Co-synthesis of mixed conducting composites for hydrogen separation: Compositional considerations

John S. Hardy, Nathan L. Canfield, Jarrod V. Crum, Amit Bandyopadhyay, K. Scott Weil, Larry R. Pederson

Research output: Chapter in Book/Report/Conference proceedingConference contribution


Two-phase powders for making mixed conducting cermet hydrogen separation membranes have been co-synthesized using the glycine-nitrate combustion technique. The two components include a proton conducting barium cerate-based ceramic and nickel oxide, which is subsequently reduced to electron conducting nickel metal. The particle size of the resulting powder is on the order of 10 nm in size and the two phases are intimately mixed. Analysis of energy dispersive x-ray (EDX) spectra taken during transmission electron microscopy (TEM) suggests that the elements partition into the compositions for which they were intended. X-ray diffraction (XRD) confirms that the desired barium cerate and nickel oxide phases are formed exclusively during synthesis and calcination. The composition of the cermet was further refined by determining (1) the combination of Zr- and Nd-doping levels in the barium cerate phase that impart stability at elevated temperatures in a carbon dioxide atmosphere, and (2) the percolation threshold of Ni in the composite.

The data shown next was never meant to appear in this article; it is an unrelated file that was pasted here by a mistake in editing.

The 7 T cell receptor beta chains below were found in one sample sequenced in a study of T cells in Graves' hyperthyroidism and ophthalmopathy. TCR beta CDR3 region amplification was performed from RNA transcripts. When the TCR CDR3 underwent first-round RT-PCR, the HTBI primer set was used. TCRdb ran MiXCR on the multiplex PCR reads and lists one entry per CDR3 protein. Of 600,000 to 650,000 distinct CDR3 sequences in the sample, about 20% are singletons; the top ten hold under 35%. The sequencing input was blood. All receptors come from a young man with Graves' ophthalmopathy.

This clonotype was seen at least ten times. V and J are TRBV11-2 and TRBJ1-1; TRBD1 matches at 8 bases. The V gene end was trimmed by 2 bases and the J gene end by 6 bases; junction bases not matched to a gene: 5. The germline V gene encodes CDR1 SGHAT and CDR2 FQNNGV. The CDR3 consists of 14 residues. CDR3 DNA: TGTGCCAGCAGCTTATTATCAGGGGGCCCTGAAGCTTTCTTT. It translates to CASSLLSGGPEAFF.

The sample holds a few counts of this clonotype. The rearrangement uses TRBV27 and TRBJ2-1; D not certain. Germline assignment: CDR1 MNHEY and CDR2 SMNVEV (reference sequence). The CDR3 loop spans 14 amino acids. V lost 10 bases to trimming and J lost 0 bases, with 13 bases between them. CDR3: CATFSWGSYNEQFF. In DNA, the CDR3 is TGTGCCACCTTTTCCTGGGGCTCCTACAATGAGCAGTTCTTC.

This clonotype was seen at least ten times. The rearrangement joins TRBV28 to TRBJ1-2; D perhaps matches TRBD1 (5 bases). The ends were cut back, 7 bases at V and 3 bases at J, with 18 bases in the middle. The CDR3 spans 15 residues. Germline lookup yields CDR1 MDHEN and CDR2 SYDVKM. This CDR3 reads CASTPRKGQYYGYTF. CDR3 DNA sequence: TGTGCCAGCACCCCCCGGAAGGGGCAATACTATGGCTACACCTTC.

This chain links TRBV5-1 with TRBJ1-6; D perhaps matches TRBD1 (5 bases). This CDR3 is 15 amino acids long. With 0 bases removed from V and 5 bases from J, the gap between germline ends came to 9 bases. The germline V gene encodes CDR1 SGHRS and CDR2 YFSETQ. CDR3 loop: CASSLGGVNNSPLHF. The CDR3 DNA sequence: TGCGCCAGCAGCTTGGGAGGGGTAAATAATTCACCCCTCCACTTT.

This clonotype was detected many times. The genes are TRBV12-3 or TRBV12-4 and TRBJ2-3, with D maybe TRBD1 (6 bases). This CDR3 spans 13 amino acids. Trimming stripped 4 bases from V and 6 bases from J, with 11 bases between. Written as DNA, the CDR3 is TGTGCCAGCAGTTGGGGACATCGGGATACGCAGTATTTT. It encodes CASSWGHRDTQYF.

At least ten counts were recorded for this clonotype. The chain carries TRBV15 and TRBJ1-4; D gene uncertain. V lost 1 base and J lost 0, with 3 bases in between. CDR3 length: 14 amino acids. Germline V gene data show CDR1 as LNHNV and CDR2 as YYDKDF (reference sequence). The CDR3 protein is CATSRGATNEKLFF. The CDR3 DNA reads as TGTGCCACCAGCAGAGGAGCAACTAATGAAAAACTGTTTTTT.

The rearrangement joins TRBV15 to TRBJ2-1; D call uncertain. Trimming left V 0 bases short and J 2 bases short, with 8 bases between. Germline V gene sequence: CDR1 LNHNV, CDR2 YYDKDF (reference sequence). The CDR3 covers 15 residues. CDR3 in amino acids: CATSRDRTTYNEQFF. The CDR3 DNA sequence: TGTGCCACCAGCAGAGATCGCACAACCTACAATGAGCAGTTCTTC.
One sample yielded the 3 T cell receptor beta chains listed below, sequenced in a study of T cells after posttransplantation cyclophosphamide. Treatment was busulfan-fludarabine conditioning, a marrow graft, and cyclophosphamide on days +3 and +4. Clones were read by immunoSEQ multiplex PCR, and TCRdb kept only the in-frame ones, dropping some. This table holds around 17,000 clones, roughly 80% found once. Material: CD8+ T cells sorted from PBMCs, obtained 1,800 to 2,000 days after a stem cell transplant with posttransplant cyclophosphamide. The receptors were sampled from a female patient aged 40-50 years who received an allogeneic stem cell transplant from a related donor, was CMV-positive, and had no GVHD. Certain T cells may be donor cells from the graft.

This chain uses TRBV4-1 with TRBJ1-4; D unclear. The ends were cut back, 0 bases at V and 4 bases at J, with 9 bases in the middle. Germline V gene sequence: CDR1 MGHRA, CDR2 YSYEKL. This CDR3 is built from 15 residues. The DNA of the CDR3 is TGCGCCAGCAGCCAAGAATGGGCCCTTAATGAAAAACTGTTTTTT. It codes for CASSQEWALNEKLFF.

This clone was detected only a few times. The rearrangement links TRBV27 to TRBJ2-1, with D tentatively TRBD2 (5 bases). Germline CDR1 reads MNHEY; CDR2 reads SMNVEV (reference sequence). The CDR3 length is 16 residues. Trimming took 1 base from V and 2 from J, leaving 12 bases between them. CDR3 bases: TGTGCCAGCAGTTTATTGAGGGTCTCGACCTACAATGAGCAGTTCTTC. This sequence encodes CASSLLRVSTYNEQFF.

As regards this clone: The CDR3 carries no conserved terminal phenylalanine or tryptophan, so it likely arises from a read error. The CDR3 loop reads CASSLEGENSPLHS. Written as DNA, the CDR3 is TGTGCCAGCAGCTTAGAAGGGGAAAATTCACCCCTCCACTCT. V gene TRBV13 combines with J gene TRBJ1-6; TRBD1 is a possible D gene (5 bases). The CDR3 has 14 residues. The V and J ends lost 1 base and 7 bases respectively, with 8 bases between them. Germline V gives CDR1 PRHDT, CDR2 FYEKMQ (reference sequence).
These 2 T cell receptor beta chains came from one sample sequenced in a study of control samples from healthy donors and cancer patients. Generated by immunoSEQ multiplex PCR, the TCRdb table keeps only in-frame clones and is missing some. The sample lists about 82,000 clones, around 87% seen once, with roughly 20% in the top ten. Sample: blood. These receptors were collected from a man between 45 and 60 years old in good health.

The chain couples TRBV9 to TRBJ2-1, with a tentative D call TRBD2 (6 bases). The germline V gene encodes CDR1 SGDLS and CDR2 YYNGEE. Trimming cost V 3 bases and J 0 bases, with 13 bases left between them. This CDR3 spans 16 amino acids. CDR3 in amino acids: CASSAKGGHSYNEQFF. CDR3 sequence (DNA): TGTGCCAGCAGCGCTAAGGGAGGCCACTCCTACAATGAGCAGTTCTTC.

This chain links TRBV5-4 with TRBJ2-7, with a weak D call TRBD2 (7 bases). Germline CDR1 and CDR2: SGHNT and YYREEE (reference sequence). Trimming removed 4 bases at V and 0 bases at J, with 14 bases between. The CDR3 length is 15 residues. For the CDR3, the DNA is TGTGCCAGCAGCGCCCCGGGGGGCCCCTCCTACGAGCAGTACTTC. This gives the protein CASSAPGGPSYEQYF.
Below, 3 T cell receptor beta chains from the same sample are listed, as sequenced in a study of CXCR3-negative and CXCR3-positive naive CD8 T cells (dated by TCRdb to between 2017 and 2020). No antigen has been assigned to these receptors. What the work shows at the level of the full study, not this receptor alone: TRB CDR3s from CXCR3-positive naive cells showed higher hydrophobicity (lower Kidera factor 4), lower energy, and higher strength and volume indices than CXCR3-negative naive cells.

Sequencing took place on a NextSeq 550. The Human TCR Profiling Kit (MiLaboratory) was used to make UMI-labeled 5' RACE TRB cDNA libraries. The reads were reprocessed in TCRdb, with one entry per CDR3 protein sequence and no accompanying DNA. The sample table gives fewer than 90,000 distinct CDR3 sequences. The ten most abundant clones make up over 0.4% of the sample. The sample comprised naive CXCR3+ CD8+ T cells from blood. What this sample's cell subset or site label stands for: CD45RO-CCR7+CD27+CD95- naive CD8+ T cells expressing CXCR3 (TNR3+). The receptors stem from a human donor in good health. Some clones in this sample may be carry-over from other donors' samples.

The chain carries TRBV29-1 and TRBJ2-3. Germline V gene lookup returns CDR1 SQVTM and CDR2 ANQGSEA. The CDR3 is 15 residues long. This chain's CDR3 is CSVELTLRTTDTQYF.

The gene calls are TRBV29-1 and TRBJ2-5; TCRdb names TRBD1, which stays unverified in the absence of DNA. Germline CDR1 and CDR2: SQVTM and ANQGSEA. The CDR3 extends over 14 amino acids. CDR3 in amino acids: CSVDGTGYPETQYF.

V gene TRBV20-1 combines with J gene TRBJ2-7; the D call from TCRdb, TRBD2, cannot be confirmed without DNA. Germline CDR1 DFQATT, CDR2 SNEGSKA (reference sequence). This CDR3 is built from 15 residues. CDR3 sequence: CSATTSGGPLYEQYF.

Original languageEnglish
Title of host publicationTMS Annual Meeting
Number of pages10
Publication statusPublished - 2006
Externally publishedYes
Event135th TMS Annual Meeting, 2006 - San Antonio, TX
Duration: 12 Mar 200616 Mar 2006


Other135th TMS Annual Meeting, 2006
CitySan Antonio, TX



  • Cerate
  • Cermet
  • Composite
  • Gas separation
  • Hydrogen
  • Ionic conduction
  • Membrane
  • Nanoscale
  • Nickel
  • Percolation
  • Proton
  • Synthesis

ASJC Scopus subject areas

  • Geology
  • Metals and Alloys

Cite this

Hardy, J. S., Canfield, N. L., Crum, J. V., Bandyopadhyay, A., Weil, K. S., & Pederson, L. R. (2006). Co-synthesis of mixed conducting composites for hydrogen separation: Compositional considerations. In TMS Annual Meeting (Vol. 2006, pp. 3-12)